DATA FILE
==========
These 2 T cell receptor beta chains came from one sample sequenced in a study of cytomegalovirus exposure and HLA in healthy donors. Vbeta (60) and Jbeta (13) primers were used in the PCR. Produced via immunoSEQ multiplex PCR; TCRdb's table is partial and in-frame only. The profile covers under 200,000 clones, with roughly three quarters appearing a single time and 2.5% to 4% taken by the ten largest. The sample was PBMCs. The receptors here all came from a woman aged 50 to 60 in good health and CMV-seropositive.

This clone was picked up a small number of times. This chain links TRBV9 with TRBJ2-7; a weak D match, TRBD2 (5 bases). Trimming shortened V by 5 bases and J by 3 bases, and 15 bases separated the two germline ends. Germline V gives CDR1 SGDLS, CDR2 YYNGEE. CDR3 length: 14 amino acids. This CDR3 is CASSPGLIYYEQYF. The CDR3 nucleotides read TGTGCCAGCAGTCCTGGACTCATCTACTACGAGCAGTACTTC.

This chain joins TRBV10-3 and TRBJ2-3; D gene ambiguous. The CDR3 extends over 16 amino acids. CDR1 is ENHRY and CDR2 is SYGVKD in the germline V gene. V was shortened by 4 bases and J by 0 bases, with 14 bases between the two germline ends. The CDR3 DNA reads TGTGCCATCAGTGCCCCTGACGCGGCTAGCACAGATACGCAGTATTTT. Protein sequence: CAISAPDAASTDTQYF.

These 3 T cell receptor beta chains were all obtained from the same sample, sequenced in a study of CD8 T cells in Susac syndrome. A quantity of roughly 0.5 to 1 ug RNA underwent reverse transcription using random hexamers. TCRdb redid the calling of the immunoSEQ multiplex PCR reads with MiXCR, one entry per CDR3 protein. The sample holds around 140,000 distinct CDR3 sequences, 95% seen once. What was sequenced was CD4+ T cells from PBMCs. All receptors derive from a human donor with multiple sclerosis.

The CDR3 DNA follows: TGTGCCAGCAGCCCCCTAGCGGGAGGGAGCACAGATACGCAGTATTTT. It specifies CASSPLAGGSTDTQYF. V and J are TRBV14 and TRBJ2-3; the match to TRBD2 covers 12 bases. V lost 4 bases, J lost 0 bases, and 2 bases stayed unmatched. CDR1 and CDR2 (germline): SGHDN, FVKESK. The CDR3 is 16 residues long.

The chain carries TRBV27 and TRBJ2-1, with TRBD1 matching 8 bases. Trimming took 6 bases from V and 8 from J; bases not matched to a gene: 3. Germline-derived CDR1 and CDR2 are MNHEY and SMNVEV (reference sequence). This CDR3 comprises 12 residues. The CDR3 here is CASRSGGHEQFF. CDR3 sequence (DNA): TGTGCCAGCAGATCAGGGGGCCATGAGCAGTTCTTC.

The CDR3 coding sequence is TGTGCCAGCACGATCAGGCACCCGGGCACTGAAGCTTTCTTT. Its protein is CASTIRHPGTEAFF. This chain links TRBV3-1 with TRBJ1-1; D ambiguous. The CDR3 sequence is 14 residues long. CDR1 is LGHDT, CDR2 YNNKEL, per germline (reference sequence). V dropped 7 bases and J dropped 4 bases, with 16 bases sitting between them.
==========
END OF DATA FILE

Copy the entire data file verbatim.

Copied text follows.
These 2 T cell receptor beta chains came from one sample sequenced in a study of cytomegalovirus exposure and HLA in healthy donors. Vbeta (60) and Jbeta (13) primers were used in the PCR. Produced via immunoSEQ multiplex PCR; TCRdb's table is partial and in-frame only. The profile covers under 200,000 clones, with roughly three quarters appearing a single time and 2.5% to 4% taken by the ten largest. The sample was PBMCs. The receptors here all came from a woman aged 50 to 60 in good health and CMV-seropositive.

This clone was picked up a small number of times. This chain links TRBV9 with TRBJ2-7; a weak D match, TRBD2 (5 bases). Trimming shortened V by 5 bases and J by 3 bases, and 15 bases separated the two germline ends. Germline V gives CDR1 SGDLS, CDR2 YYNGEE. CDR3 length: 14 amino acids. This CDR3 is CASSPGLIYYEQYF. The CDR3 nucleotides read TGTGCCAGCAGTCCTGGACTCATCTACTACGAGCAGTACTTC.

This chain joins TRBV10-3 and TRBJ2-3; D gene ambiguous. The CDR3 extends over 16 amino acids. CDR1 is ENHRY and CDR2 is SYGVKD in the germline V gene. V was shortened by 4 bases and J by 0 bases, with 14 bases between the two germline ends. The CDR3 DNA reads TGTGCCATCAGTGCCCCTGACGCGGCTAGCACAGATACGCAGTATTTT. Protein sequence: CAISAPDAASTDTQYF.

These 3 T cell receptor beta chains were all obtained from the same sample, sequenced in a study of CD8 T cells in Susac syndrome. A quantity of roughly 0.5 to 1 ug RNA underwent reverse transcription using random hexamers. TCRdb redid the calling of the immunoSEQ multiplex PCR reads with MiXCR, one entry per CDR3 protein. The sample holds around 140,000 distinct CDR3 sequences, 95% seen once. What was sequenced was CD4+ T cells from PBMCs. All receptors derive from a human donor with multiple sclerosis.

The CDR3 DNA follows: TGTGCCAGCAGCCCCCTAGCGGGAGGGAGCACAGATACGCAGTATTTT. It specifies CASSPLAGGSTDTQYF. V and J are TRBV14 and TRBJ2-3; the match to TRBD2 covers 12 bases. V lost 4 bases, J lost 0 bases, and 2 bases stayed unmatched. CDR1 and CDR2 (germline): SGHDN, FVKESK. The CDR3 is 16 residues long.

The chain carries TRBV27 and TRBJ2-1, with TRBD1 matching 8 bases. Trimming took 6 bases from V and 8 from J; bases not matched to a gene: 3. Germline-derived CDR1 and CDR2 are MNHEY and SMNVEV (reference sequence). This CDR3 comprises 12 residues. The CDR3 here is CASRSGGHEQFF. CDR3 sequence (DNA): TGTGCCAGCAGATCAGGGGGCCATGAGCAGTTCTTC.

The CDR3 coding sequence is TGTGCCAGCACGATCAGGCACCCGGGCACTGAAGCTTTCTTT. Its protein is CASTIRHPGTEAFF. This chain links TRBV3-1 with TRBJ1-1; D ambiguous. The CDR3 sequence is 14 residues long. CDR1 is LGHDT, CDR2 YNNKEL, per germline (reference sequence). V dropped 7 bases and J dropped 4 bases, with 16 bases sitting between them.